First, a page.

When pets experience involuntary muscle trembling, they are experiencing a repetitive muscle movement that they can not control. Trembling and shaking legs are unpredictable and may impact only one limb or several. Shaking back legs, twitching, and leg tremors in dogs are likely caused by a medical condition. Although shaking can be a sign of pain, it’s possible that your dog may not even realize its leg is twitching. Intermittent leg tremors aren’t likely a cause for concern; however, frequent shaking legs could mean an underlying health condition.
What Causes a Dog’s Legs to Shake?
The following reasons for shaking are considered “benign” or normal in dogs, and shouldn’t be a cause for concern:
- Whole body shaking – typically from fear or cold that stops when your dog warms up or is removed from a stressful situation. Although if your dog is shaking suddenly and for no apparent reason, they need to be seen by their veterinarian immediately.
- Age-related tremors – non-aggressive tremors that don’t harm your dog caused by old age. Only your veterinarian can determine these results through testing to rule out all other causes.
- Hind leg weakness – shaky legs and muscle spasms are common in dogs with weak back legs.
Intermittent leg tremors can be caused by weakened leg muscles or a chemical or neurological imbalance, which can be more serious. Not only can the movement scare your dog, it can interfere with their mobility, making it difficult for them to walk or stand.
A dogs’ back legs may shake if they are experiencing pain, especially in the hip or knee, from a degenerative joint condition. A torn ligament in the knee, arthritis or hip dysplasia can all cause pain tremors in the back legs when the dog tries to walk.
A veterinary neurologist should check dogs whose shaking legs make it difficult to walk or stand. Various neurological conditions in both dogs and cats begin with shaking legs. Shaking legs can indicate weakness or disruption in communication from the spinal cord to the brain. Twitching can also stem from extreme discomfort caused by a slipped disc or nerve problem.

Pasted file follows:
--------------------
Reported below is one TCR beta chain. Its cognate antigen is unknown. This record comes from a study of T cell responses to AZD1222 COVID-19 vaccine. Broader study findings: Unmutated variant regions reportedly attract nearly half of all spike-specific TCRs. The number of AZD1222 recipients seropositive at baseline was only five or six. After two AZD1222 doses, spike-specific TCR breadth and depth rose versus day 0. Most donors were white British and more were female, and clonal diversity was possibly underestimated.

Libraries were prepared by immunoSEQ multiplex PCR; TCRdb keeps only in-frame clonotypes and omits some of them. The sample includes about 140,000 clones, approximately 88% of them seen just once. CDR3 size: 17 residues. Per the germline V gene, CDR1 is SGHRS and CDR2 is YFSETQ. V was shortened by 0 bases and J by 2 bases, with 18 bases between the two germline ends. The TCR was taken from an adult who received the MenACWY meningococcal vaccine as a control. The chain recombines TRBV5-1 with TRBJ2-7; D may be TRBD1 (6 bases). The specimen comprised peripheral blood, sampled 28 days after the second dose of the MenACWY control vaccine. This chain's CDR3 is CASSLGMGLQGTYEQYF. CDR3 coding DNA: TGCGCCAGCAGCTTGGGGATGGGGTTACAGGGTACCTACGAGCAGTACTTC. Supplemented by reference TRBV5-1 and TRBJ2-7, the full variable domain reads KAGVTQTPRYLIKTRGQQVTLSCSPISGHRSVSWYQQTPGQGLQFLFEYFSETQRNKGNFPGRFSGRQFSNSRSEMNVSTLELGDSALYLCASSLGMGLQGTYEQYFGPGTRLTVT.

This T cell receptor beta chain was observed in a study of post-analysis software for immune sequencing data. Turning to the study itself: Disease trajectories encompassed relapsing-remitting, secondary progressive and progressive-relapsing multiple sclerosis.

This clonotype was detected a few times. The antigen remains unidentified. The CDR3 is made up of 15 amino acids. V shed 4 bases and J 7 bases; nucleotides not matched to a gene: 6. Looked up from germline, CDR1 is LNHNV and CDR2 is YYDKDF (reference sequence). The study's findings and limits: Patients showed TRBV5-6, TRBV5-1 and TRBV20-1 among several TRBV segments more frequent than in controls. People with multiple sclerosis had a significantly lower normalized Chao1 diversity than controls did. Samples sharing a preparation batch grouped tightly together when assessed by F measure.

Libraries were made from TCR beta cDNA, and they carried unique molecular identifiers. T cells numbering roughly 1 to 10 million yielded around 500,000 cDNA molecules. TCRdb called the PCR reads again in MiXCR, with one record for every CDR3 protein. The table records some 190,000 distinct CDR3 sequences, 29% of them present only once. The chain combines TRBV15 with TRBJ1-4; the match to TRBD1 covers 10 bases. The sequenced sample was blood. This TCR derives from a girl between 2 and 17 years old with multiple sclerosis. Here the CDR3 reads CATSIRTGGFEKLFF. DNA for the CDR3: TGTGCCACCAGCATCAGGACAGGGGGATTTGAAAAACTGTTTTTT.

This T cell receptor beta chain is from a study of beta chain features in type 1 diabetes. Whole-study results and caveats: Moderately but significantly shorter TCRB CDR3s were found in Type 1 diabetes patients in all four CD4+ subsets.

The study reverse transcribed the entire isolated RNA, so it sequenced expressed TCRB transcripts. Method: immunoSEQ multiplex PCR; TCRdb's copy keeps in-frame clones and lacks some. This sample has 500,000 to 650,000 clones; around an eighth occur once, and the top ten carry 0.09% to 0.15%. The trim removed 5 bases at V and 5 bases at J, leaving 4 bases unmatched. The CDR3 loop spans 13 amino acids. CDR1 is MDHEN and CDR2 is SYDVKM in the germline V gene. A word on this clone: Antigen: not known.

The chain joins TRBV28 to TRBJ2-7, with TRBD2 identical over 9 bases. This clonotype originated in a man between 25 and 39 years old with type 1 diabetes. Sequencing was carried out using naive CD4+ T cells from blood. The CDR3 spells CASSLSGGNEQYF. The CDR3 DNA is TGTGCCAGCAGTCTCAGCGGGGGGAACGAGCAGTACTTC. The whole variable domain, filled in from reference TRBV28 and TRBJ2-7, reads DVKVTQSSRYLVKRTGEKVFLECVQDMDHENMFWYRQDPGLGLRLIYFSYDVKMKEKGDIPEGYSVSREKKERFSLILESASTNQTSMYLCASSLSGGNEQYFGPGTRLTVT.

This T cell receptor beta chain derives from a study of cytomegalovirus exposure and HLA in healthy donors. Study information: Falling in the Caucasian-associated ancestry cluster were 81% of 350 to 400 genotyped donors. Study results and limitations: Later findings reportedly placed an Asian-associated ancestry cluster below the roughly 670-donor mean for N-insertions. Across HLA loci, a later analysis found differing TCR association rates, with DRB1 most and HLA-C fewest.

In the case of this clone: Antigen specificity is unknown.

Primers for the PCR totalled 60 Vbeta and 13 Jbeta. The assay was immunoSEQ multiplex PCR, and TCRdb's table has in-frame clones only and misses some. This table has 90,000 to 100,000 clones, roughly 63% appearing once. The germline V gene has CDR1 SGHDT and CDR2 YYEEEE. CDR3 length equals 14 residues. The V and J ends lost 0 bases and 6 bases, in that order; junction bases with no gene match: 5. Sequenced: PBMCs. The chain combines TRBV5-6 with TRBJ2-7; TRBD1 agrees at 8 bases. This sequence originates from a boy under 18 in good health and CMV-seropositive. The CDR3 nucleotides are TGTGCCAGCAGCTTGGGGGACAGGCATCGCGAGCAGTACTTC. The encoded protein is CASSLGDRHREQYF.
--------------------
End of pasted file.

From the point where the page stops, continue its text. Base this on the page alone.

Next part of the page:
DM is a progressive spinal disease that slowly weakens a dog’s limbs that is common in older German Shepherds. As a dog’s spine slowly degenerates, the lack of nerve signals to the muscles in the hind legs can cause muscle spasms, involuntary muscle contractions, as well as shaking in the back legs and feet.
Shaker syndrome is a congenital nerve defect in the brain and spinal cord that causes tremors in the head and whole body. Sometimes referred to as little white shaker syndrome because the condition most commonly occurs in Maltese, Poodle, and West Highland Terriers. Tremors usually begin when a dog reaches adulthood, between one to two. The prognosis is excellent with treatment and prednisone, with all signs of shaking going away within a few weeks.
Shaking Legs in Paralyzed Dogs
Involuntary shaking and leg tremors are typical in paralyzed dogs. Muscle weakness and shaky legs go hand in hand. As a dog’s back legs weaken, they will likely experience muscle atrophy, nerve damage, and pain, all of which can cause leg tremors.
In some cases, a paralyzed dog’s legs may twitch as they heal or as their pain sensation starts to return to their limbs. You may see your dog’s legs shake or spasm periodically when their back legs are up in the wheelchair stirrups; this is normal. These tremors can mean that they are improving and possibly regaining their leg strength, but it does not necessarily mean your dog will walk again unassisted. Tell your veterinarian or rehab specialist if you see any unexpected movement in your dog’s legs.
1. Observe and take note:
- How often is your dog shivering?
- Does your dog shake only in their sleep?
- Are the tremors only in one part of the body?
2. Check for symptoms:
- Are you seeing any other unusual behavior or symptoms? Symptoms such as diarrhea, vomiting, or lethargy
3. Visit your veterinarian right away
Shaking limbs can signify neural distress, poisoning, kidney failure, distemper, pain, or weakness. You must speak with your veterinarian or neurologist right away.